In an environmentally conscious world, steps should be taken to ensure that your fossil-fuel engine emits the lowest amount of harmful bi products. Using the right products will also ensure that your engine performs to its optimum, while noxious fumes and gases are controlled.

In reaction to the new Euro VI exhaust emission legislation, OEMs (Original Equipment Manufacturers) and engine manufactures must now take steps to develop new types of engines that both compete with the latest technology in the Transport and Agricultural industries, as well as comply with the new legal regulations.

Europe are leading the way with more environmentally-friendly engines; the European industry is now at exhaust emission level Euro VI for road haulage vehicles, while its off road/agricultural vehicles are Tier 4.

Modern engines are highly technical and use sophisticated systems to clean waste exhaust gases. One of the most common after-treatments is SCR (Selective Catalytic Reduction) which requires the use of Ad Blue injected into the catalyst of the SCR system. Many manufacturers have adopted this with Euro VI and Tier 4 Final engines.

Finding the right lubricant

Graham Williamson is Lubricants Director of Rix Petroleum, a family owned business specialising in oil and fuel products. Mr Williamson stressed the importance of only using correctly specified engine lubricant, saying: “Automotive engine lubricants play a very important part in ensuring the efficient operation of heavy-duty engines, increasing component durability and allowing extended oil drain intervals.”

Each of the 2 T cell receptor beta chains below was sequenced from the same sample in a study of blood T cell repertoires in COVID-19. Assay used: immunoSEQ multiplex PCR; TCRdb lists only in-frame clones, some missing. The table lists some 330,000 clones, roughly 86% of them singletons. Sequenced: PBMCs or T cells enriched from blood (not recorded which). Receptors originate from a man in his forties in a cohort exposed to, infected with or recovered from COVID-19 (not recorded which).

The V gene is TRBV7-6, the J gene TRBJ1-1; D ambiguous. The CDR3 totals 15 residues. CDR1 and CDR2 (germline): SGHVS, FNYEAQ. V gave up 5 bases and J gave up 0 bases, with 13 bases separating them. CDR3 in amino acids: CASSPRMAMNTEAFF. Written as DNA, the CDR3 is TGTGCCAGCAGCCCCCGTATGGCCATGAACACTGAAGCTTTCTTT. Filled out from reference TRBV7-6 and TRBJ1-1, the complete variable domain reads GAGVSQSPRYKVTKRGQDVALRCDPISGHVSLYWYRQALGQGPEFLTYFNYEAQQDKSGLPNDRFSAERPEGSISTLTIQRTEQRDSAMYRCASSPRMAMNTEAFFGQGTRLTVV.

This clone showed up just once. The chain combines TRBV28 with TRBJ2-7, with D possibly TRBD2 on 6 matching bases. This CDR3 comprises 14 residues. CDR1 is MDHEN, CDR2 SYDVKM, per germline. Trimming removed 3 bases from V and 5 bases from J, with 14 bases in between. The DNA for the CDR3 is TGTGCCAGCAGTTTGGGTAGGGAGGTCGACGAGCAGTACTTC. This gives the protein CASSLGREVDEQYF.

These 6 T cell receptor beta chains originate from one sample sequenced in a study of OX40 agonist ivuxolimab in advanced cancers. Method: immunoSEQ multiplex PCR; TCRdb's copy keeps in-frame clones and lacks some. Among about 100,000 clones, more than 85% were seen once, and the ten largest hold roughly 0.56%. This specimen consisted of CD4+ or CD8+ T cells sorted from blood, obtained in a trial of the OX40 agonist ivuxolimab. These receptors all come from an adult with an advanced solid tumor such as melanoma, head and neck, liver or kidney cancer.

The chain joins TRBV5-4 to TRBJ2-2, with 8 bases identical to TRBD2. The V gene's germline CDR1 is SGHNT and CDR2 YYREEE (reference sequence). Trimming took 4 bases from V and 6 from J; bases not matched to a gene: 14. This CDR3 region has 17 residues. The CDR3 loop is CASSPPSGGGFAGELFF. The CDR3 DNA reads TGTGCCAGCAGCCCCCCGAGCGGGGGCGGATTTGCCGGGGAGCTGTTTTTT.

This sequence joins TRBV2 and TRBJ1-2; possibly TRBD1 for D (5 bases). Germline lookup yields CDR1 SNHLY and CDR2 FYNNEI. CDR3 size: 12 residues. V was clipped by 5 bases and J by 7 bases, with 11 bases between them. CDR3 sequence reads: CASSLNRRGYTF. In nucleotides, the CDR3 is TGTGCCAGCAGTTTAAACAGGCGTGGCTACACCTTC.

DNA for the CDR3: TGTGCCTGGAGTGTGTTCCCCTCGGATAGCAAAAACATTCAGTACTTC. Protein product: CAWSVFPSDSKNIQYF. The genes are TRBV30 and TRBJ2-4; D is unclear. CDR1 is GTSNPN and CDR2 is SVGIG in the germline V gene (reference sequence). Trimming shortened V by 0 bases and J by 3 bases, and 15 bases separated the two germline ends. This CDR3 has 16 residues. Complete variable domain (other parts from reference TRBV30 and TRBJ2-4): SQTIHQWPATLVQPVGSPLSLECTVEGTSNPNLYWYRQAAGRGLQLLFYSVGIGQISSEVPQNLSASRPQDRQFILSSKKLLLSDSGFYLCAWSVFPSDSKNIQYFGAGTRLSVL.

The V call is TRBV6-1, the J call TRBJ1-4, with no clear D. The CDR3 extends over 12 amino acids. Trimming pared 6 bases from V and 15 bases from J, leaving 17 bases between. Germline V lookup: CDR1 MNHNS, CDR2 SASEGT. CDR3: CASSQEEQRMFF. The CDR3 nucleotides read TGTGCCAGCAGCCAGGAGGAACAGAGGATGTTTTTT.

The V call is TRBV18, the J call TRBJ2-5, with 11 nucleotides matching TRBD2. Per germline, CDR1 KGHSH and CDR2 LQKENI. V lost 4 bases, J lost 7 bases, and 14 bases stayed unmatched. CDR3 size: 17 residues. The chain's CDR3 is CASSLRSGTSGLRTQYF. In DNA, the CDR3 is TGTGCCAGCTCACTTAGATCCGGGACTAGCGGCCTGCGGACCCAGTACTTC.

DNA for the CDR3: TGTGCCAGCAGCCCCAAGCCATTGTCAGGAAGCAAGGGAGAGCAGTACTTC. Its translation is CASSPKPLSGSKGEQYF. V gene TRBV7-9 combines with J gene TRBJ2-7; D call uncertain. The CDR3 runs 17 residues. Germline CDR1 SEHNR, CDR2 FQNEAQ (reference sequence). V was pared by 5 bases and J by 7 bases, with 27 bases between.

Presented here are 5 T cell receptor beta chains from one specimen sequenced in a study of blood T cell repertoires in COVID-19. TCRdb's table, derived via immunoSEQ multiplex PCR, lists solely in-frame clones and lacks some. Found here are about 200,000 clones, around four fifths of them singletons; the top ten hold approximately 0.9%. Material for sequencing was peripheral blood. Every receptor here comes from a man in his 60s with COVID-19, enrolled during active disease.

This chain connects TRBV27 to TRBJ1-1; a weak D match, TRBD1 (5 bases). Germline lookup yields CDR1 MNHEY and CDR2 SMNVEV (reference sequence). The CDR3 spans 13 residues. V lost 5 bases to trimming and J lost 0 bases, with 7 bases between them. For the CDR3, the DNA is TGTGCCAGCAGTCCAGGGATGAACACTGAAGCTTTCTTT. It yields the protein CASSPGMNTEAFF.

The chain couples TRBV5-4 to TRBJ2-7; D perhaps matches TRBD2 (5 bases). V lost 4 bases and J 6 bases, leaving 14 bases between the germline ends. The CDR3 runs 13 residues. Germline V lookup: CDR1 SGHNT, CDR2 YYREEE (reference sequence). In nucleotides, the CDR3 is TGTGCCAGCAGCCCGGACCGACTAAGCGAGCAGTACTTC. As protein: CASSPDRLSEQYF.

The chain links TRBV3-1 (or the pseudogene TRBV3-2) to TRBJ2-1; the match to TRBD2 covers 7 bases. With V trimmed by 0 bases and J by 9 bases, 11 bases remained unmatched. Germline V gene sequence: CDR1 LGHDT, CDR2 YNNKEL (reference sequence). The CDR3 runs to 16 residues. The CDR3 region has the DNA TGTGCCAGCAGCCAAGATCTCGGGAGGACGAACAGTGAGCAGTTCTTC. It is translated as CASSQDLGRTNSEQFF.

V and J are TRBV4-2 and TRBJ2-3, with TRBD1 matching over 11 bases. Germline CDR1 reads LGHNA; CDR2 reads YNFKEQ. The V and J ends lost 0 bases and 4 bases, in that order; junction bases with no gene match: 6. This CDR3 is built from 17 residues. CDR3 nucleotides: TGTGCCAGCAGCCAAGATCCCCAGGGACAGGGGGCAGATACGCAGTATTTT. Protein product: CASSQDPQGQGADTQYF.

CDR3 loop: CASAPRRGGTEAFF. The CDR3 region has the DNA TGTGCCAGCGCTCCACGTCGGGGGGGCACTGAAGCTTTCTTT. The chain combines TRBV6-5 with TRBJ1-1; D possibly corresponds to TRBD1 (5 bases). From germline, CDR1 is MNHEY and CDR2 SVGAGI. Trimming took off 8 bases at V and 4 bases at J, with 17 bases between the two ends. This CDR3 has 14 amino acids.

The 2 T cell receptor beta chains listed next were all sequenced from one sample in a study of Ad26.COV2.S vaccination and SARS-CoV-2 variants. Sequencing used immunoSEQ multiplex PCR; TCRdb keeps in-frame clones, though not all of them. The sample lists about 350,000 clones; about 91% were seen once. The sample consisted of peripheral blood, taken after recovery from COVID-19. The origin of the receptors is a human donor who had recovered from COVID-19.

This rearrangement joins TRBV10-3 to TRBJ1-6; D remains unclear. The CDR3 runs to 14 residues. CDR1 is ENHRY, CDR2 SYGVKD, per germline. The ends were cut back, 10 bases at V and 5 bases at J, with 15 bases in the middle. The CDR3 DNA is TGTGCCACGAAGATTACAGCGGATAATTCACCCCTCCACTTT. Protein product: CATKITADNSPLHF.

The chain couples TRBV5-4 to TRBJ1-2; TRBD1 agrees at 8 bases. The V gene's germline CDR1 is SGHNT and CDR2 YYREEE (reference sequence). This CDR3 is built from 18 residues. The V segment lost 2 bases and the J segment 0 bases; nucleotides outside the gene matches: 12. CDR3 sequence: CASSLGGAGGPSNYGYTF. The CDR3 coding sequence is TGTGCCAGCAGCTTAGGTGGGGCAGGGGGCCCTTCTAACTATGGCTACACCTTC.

Engines using Low Saps additive technology (Sulphated Ash, Phosphorus and Sulphur = Saps) are commonly using Synthetic oils to ensure compatibility with expensive exhaust after-treatment systems and prevent the poisoning of catalysts. Making the wrong engine lubricant choice can make for a very expensive exercise.

Mr Williamson continued: “Synthetic engine lubricants are now in high demand to achieve the levels of performance now commonly specified by the OEMs. Always be sure to check vehicle maintenance recommendations for the correct engine lubricant specification, and purchase your engine lubricant from a reputable supplier, to ensure its quality.”

Common engine lubricant specifications recommended by OEMs will include references to ACEA and API, along with some OEM specifications. These are sometimes a requirement in addition to the industry standards for performance quality.

For more information about your lubricant, AdBlue or bulk fuel requirements, visit Rix Petroleum website